Telomerase is like flying – Jimmy Olson don’t fly

Ed Park, MD cancer, dr ed park Leave a Comment

I was asked for the 1,000th time today whether telomerase causes cancer since it is present in 85% of cancers. I found this interesting article supporting my focus on a cancer stem cell model- that is to say not all cancer cells are immortal either and there are special ones that retain their super-powers, like flying.



Here is the article:


Front Med China. 2007 Jul;1(3):294-8. doi: 10.1007/s11684-007-0056-9.

Determination of telomerase activity in stem cells and non-stem cells of breast cancer.


Although all normal tissue cells, including stem cells, are genetically homologous, variation in gene expression patterns has already determined the distinct roles for individual cells in the physiological process due to the occurrence of epigenetic modification. This is of special importance for the existence of tissue stem cells because they are exclusively immortal within the body, capable of self-replicating and differentiating by which tissues renew and repair itself and the total tissue cell population maintains a steady-state. Impairment of tissue stem cells is usually accompanied by a reduction in cell number, slows down the repair process and causes hypofunction. For instance, chemotherapy usually leads to depression of bone marrow and hair loss. Cellular aging is closely associated with the continuous erosion of the telomere while activation of telomerase repairs and maintains telomeres, thus slowing the aging process and prolonging cell life. In normal adults, telomerase activation mainly presents in tissue stem cells and progenitor cells giving them unlimited growth potential. Despite the extensive demonstration of telomerase activation in malignancy (> 80%), scientists found that heterogeneity also exists among the tumor cells and only minorities of cells, designated as cancer stem cells, undergo processes analogous to the self-renewal and differentiation of normal stem cells while the rest have limited lifespans. In this study, telomerase activity was measured and compared in breast cancer stem cells and non-stem cells that were phenotypically sorted by examining surface marker expression. The results indicated that cancer stem cells show a higher level of enzyme activity than non-stem cells. In addition, associated with the repair of cancer tissue (or relapse) after chemotherapy, telomerase activity in stem cells was markedly increased.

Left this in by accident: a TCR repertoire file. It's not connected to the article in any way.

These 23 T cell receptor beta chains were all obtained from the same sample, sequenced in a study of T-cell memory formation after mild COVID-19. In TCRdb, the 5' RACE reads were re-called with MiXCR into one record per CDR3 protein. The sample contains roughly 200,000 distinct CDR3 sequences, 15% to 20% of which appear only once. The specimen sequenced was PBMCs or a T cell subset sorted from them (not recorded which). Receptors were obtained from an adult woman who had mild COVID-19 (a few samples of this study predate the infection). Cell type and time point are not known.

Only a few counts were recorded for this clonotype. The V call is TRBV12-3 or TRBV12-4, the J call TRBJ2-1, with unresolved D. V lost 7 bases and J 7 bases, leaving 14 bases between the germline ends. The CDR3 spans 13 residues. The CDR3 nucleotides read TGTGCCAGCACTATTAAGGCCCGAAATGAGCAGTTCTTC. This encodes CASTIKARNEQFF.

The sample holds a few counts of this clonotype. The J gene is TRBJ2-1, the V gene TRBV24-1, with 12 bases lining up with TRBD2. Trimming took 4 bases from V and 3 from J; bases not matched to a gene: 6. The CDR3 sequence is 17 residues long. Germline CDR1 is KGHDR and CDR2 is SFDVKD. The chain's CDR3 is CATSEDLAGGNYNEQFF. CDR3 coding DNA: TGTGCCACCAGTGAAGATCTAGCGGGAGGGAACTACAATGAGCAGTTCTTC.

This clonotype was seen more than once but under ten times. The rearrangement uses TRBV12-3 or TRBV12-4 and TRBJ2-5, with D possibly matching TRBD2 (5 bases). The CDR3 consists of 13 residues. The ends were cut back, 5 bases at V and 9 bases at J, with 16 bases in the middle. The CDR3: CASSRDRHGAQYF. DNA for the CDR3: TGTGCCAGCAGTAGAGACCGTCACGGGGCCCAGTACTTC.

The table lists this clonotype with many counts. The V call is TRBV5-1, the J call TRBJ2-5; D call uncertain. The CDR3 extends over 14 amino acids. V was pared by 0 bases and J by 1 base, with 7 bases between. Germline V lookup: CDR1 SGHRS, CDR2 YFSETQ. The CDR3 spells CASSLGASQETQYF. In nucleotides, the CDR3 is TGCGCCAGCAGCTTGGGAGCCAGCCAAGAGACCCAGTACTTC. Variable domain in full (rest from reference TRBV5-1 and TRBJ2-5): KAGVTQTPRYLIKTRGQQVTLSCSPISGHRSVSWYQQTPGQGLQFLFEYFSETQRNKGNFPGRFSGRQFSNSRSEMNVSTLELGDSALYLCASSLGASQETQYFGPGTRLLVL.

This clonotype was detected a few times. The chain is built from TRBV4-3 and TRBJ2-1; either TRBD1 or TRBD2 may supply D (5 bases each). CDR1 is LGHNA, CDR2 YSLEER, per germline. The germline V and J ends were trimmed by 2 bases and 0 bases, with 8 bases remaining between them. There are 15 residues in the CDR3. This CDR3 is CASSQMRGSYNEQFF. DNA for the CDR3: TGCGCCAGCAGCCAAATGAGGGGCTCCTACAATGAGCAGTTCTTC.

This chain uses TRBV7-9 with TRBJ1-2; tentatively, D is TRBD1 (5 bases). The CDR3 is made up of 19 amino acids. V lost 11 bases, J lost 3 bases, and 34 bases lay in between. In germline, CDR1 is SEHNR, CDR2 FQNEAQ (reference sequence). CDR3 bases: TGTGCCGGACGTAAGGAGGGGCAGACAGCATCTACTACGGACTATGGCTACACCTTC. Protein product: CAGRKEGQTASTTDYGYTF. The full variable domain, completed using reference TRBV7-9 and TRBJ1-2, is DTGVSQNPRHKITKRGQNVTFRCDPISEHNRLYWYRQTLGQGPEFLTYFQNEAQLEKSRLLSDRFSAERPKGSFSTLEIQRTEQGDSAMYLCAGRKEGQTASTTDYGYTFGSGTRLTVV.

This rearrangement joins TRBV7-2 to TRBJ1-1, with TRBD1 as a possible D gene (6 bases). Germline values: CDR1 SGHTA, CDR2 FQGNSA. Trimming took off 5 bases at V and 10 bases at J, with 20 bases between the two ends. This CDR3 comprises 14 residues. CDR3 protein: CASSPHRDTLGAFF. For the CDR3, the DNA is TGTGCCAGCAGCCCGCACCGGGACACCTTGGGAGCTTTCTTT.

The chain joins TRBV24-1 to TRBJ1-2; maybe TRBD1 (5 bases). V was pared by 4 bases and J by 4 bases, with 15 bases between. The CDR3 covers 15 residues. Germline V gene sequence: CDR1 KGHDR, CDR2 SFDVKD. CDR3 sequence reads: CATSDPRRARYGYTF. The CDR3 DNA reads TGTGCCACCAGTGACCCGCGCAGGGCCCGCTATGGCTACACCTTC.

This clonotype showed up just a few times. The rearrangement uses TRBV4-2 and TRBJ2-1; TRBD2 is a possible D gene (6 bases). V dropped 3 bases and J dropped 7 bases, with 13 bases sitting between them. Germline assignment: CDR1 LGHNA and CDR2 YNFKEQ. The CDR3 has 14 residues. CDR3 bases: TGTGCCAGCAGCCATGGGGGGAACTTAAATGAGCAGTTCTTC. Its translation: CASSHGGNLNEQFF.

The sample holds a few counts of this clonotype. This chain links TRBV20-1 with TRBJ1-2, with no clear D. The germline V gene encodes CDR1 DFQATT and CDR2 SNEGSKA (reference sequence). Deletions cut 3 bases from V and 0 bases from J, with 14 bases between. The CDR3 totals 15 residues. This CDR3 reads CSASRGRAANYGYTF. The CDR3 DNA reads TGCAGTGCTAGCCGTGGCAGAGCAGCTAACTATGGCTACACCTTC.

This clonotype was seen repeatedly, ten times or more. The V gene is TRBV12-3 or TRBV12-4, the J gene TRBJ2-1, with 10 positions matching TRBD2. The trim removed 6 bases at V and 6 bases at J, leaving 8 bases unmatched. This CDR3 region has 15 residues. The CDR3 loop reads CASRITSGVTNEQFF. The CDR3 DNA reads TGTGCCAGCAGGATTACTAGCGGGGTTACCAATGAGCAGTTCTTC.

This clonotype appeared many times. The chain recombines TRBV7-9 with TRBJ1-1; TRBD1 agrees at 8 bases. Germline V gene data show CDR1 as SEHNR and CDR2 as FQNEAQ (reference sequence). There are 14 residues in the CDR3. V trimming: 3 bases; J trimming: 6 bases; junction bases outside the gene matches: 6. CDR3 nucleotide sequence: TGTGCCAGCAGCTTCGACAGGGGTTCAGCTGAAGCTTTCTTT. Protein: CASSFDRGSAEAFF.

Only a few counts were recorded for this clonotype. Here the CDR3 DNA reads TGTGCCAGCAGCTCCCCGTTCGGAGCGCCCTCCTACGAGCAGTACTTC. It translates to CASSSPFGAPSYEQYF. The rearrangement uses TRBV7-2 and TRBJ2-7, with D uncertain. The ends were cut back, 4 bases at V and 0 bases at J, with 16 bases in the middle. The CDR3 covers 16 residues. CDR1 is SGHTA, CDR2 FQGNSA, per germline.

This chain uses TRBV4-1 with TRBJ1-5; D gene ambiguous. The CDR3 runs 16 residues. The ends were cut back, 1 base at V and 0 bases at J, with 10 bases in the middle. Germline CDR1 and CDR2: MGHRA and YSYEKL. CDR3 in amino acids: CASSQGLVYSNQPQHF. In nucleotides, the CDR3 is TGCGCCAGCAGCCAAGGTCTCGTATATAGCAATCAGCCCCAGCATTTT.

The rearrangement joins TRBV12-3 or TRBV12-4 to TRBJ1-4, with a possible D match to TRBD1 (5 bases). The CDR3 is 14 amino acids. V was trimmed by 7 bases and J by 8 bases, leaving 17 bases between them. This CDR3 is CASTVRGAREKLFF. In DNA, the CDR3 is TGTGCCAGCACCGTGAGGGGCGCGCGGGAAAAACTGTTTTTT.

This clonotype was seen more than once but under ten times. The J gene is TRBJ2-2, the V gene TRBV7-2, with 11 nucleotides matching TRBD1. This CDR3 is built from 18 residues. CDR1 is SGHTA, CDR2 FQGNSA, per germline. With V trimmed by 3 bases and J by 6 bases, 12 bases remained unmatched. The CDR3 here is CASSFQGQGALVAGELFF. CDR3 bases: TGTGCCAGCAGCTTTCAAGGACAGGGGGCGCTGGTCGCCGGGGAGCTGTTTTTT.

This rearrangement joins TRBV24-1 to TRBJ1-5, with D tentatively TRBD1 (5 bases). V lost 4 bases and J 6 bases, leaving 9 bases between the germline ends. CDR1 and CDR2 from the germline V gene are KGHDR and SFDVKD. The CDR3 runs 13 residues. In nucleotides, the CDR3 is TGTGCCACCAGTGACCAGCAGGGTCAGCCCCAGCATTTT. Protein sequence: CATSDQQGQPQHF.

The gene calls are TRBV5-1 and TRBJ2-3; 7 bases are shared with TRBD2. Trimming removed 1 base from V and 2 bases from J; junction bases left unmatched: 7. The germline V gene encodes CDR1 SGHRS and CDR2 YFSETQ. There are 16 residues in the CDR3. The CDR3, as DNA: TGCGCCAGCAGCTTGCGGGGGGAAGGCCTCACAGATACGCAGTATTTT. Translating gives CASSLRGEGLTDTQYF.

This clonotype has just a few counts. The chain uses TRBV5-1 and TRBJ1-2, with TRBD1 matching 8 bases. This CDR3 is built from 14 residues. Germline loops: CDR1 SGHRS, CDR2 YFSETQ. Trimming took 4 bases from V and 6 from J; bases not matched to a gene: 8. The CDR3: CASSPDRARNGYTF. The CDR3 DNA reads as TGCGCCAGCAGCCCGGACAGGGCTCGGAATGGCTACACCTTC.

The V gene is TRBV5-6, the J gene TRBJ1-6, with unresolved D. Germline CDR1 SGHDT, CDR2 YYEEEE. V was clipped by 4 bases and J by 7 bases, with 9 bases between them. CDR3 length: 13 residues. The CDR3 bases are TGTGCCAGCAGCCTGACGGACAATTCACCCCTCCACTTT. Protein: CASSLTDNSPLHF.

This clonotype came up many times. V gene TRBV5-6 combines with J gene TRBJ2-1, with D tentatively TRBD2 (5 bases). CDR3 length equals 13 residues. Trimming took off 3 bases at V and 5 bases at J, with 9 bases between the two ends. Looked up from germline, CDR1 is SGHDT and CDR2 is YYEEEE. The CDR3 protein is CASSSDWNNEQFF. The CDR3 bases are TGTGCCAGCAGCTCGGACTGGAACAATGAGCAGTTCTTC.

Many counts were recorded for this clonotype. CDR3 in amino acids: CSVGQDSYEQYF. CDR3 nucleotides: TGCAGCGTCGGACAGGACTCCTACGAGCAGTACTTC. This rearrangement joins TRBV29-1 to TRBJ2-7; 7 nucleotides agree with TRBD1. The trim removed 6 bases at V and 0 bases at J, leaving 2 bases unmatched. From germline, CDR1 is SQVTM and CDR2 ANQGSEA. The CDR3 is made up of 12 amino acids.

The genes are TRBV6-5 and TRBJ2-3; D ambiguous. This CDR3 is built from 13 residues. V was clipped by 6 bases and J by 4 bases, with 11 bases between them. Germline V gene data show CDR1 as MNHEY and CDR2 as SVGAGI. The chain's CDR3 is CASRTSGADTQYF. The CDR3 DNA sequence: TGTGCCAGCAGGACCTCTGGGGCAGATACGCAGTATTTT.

To understand further, check out this page from my website about cancer stem cells.

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